The complexity of the workplace problem added additional difficulty while also allowing space for students to arrive at different conclusions. Kelly remarked on the balance he had to strike, acknowledging “You have to do some good research. I also learned to keep an open mind about which side to choose.” This open-mindedness and uncertainty in the students’ response to the problem caused them to attend to evidence and details their peers pointed out and to consider details they may have previously overlooked.
While most students enjoyed the complexity and ambiguity of the problem, some students strongly disliked it. During a classroom discussion of the simulation, Taylor mentioned his frustration with the assignment because “everything traced back to every person so it was hard.” Others complained that there was not enough information to figure out who was at fault, as if must be a single person. Indeed, after completing the survey on the final day of observations, a large number of students asked us to reveal who was really responsible for the pig explosion, a question Ms. Thomas explained they had posed to her previously throughout the simulation. We explained there was no single right answer (i.e. person at fault) in the simulation. Students admitted that this type of ambiguity mirrors the uncertainty in real-life arguments as well, adding authenticity to the situation. However, even as they acknowledged this authenticity element of the simulation, after learning the simulation lacked a single “right” answer many students expressed comedic exasperation.
The following comment by Alex aptly summarizes one of the most significant findings from our work with these students:
Instead of doing research on some random topic, I got to try out a real world problem. This will prepare me for the future, whether it is a property problem, job, or legal trouble. It gave me a new understanding of argumentative writing because it was an actual situation not just a teacher giving me a subject.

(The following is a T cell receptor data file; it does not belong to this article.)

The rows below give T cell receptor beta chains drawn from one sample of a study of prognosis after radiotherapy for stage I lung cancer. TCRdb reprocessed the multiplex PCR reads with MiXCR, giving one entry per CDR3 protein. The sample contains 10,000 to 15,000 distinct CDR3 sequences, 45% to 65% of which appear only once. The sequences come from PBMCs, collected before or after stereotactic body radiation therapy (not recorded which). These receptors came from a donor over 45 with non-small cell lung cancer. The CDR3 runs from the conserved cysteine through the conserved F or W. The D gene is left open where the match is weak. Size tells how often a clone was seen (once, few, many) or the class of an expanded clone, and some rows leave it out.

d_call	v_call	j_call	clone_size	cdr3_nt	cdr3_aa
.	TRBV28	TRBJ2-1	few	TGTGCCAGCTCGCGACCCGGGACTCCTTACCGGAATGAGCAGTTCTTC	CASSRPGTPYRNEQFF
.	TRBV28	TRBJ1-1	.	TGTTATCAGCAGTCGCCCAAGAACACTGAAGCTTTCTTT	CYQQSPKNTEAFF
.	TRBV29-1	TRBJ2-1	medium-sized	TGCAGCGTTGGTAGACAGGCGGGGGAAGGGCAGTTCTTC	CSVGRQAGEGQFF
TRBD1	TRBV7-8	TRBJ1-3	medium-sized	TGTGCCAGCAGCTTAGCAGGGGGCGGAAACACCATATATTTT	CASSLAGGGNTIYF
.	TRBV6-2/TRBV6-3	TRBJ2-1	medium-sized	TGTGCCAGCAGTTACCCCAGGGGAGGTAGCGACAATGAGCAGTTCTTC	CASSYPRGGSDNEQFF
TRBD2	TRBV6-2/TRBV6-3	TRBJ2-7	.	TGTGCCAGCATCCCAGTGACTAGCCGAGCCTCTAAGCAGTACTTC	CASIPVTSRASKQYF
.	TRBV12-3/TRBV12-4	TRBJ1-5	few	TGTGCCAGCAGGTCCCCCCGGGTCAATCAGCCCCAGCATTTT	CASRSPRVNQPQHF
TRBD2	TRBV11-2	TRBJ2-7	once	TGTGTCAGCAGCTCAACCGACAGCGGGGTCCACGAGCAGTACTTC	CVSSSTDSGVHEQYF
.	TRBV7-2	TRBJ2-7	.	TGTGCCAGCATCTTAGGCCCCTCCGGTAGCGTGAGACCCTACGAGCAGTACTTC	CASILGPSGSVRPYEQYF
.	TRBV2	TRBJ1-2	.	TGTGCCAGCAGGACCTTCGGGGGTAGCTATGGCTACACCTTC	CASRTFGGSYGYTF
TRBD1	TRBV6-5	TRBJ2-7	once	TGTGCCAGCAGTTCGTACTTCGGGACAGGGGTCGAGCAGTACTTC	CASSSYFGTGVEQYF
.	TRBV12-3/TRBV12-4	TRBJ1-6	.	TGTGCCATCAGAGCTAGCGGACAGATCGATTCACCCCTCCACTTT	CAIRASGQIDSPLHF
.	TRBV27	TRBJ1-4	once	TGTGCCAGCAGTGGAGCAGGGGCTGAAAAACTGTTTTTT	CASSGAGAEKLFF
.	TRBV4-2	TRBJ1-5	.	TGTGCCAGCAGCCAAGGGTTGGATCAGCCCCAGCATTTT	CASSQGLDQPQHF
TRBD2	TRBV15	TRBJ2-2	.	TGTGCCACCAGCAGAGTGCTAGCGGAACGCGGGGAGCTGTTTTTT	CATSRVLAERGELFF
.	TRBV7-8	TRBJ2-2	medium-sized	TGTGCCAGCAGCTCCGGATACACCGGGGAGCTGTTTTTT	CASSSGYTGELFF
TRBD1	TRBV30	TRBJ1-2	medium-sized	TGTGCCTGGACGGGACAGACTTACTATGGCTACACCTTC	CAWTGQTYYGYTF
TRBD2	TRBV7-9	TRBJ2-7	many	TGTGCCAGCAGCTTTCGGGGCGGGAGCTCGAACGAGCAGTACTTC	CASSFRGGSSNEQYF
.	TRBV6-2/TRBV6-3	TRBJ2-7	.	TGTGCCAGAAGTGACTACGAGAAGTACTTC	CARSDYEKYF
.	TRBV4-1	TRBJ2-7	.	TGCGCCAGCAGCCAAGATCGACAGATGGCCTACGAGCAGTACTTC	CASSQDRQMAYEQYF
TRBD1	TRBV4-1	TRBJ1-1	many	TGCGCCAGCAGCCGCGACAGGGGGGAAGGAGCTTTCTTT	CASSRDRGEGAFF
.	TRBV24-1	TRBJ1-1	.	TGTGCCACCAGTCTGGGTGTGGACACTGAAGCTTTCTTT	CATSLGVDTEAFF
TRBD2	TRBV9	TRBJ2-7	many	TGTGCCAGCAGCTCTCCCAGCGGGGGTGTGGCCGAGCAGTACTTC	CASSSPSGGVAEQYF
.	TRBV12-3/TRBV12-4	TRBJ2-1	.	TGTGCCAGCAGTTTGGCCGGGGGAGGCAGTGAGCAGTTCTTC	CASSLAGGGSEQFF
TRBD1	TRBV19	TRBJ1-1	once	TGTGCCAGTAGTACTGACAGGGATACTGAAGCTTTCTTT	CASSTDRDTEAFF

As teachers we know the importance of providing authentic writing opportunities to motivate our students, but they sometimes prove minimally effective for students like Alex and Brandon unless they see the authenticity of the writing task as well. To address the problem of authenticity, educational simulations provide unique opportunities that provide students authentic writing tasks.
In order to make this effective, students need to be able to depend on their shared experience in the classroom with their teachers and peers. Teacher-led discussions around the different elements of the simulation helped students in this study respond to real audiences. Similarly, the inclusion of real evidence distributed throughout the educational simulation was critical to student engagement, but understanding all of it required students to work with and listen to their peers’ observations and interpretations.
In addition, while students felt frustrated by a lack of a single “right” answer to the central issue in the simulation, they also reported this element made it feel “more real” than some of their other classroom experiences and assignments.
However, challenges arise when instructors are not accustomed to this type of teaching, and may require additional teacher preparation and support. Working with simulations in the classroom requires teachers to also teach and model collaborative problem solving and to embrace reciprocal teaching methods. Simulations, including computer-based ones, don’t function independent of the teacher; rather, like other meaningful teaching techniques they need to be teacher-supported and teacher-scaffolded.
Classroom based simulations like Microcore invite students to make decisions consequential in real-life context, allowing them to see how the skills they learn may be applied in their future lives. The elements that create that authentic context are not exclusive to online PCS; by incorporating simulations that capitalize on real-life audiences, a variety of life-like evidence and complex situations that allow for a diversity of possible responses into writing assignments, teachers can help students connect their worlds with the academic world of school. In doing so, they navigate the space between student and teacher needs in the language arts classroom.